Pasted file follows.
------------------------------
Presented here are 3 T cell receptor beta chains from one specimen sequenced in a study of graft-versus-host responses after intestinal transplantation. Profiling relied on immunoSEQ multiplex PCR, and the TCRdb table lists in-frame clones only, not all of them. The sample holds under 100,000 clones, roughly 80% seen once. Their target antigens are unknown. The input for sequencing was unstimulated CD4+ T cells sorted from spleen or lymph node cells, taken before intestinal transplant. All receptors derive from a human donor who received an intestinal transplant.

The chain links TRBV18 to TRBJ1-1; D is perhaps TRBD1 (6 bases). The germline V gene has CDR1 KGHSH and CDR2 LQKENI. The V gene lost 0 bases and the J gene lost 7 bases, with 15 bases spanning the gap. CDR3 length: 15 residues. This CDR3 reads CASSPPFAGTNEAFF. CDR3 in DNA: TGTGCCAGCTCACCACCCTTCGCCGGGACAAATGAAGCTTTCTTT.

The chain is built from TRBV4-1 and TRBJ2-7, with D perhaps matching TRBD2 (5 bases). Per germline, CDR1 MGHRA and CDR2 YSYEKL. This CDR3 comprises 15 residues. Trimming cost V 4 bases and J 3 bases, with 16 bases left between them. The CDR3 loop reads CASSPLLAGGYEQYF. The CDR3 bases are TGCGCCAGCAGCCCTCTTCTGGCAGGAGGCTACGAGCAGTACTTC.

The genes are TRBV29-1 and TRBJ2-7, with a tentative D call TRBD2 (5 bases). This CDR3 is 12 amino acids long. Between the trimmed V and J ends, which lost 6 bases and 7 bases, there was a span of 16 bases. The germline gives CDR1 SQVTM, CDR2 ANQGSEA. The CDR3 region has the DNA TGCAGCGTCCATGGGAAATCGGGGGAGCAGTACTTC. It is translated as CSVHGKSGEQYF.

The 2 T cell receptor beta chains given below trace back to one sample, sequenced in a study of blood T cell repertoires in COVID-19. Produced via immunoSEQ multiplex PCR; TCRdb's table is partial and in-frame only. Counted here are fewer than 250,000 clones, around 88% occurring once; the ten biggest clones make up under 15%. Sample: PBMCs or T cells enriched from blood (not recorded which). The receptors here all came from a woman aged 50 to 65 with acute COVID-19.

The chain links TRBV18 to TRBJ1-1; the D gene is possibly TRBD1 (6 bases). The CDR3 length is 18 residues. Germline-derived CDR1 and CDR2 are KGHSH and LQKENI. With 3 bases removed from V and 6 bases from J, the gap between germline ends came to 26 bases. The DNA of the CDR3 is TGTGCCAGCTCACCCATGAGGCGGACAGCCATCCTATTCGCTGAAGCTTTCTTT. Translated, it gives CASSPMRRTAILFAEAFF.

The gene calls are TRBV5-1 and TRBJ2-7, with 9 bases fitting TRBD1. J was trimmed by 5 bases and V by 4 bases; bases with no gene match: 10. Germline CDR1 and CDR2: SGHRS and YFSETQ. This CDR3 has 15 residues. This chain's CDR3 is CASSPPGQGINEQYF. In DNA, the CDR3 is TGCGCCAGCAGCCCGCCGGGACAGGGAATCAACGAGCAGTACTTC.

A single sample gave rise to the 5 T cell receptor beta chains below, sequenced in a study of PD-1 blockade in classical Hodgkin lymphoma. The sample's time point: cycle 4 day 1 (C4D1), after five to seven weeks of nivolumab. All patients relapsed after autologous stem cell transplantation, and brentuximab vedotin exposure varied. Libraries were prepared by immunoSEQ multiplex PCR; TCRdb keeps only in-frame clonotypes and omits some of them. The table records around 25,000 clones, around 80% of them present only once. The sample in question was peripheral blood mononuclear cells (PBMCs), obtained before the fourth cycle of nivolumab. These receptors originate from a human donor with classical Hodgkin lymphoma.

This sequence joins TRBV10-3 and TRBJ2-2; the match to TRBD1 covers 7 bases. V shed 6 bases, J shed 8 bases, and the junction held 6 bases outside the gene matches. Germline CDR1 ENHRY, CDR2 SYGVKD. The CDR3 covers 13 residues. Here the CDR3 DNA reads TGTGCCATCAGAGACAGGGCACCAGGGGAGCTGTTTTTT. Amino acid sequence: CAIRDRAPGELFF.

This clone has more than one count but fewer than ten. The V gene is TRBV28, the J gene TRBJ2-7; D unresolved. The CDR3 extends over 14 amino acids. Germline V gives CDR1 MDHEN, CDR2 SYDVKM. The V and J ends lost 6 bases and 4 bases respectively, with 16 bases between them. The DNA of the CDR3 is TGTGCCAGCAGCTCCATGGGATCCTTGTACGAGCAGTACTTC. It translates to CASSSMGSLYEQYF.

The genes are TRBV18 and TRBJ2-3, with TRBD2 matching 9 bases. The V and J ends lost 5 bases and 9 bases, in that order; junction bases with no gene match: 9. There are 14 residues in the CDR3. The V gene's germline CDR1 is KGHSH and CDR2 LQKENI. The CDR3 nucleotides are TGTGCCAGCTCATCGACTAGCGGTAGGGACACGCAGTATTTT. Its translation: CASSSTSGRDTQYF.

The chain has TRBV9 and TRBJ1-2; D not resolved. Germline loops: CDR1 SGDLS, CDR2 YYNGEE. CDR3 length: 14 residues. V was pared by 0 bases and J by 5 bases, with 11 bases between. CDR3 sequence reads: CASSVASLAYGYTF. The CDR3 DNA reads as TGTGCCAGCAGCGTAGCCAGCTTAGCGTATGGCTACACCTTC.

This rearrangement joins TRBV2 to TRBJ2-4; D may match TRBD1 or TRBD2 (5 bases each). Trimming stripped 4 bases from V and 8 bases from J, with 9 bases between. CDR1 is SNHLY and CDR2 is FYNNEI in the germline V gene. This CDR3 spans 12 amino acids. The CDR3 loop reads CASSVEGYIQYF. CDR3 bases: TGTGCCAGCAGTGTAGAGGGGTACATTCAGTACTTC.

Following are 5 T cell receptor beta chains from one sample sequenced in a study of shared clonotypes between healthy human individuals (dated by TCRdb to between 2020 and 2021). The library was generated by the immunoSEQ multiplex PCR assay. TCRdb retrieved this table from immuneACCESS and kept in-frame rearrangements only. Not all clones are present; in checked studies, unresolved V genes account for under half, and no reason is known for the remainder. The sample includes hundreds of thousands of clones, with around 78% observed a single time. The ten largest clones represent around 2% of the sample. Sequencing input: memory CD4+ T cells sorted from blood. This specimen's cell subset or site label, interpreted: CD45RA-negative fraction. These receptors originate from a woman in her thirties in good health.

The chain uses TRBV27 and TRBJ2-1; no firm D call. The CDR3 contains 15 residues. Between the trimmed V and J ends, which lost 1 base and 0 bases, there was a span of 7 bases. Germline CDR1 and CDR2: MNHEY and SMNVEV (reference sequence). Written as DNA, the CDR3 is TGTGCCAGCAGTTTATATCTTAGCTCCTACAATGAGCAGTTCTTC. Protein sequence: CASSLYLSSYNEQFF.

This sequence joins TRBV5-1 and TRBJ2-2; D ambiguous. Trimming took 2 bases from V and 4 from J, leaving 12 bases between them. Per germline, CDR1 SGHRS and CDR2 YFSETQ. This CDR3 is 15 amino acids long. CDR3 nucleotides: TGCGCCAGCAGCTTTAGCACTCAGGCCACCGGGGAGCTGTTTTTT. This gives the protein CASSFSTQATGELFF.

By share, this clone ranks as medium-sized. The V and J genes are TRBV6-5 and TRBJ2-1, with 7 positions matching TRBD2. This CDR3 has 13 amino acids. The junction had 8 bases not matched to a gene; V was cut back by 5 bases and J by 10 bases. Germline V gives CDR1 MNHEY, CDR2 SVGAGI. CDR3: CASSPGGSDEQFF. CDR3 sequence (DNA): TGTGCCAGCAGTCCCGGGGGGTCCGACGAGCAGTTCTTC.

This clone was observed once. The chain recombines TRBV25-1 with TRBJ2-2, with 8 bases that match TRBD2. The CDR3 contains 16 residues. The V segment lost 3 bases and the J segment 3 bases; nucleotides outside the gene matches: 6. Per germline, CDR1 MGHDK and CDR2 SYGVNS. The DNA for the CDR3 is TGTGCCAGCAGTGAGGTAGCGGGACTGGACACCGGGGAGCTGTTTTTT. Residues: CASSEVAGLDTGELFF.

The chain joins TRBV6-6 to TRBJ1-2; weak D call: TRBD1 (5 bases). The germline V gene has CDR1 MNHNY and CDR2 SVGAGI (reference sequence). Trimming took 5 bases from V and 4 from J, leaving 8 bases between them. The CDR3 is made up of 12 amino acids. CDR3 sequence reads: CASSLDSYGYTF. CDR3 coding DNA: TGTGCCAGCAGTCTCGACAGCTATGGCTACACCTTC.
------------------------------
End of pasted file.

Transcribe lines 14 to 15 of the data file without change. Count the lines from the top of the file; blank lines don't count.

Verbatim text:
Following are 5 T cell receptor beta chains from one sample sequenced in a study of shared clonotypes between healthy human individuals (dated by TCRdb to between 2020 and 2021). The library was generated by the immunoSEQ multiplex PCR assay. TCRdb retrieved this table from immuneACCESS and kept in-frame rearrangements only. Not all clones are present; in checked studies, unresolved V genes account for under half, and no reason is known for the remainder. The sample includes hundreds of thousands of clones, with around 78% observed a single time. The ten largest clones represent around 2% of the sample. Sequencing input: memory CD4+ T cells sorted from blood. This specimen's cell subset or site label, interpreted: CD45RA-negative fraction. These receptors originate from a woman in her thirties in good health.

The chain uses TRBV27 and TRBJ2-1; no firm D call. The CDR3 contains 15 residues. Between the trimmed V and J ends, which lost 1 base and 0 bases, there was a span of 7 bases. Germline CDR1 and CDR2: MNHEY and SMNVEV (reference sequence). Written as DNA, the CDR3 is TGTGCCAGCAGTTTATATCTTAGCTCCTACAATGAGCAGTTCTTC. Protein sequence: CASSLYLSSYNEQFF.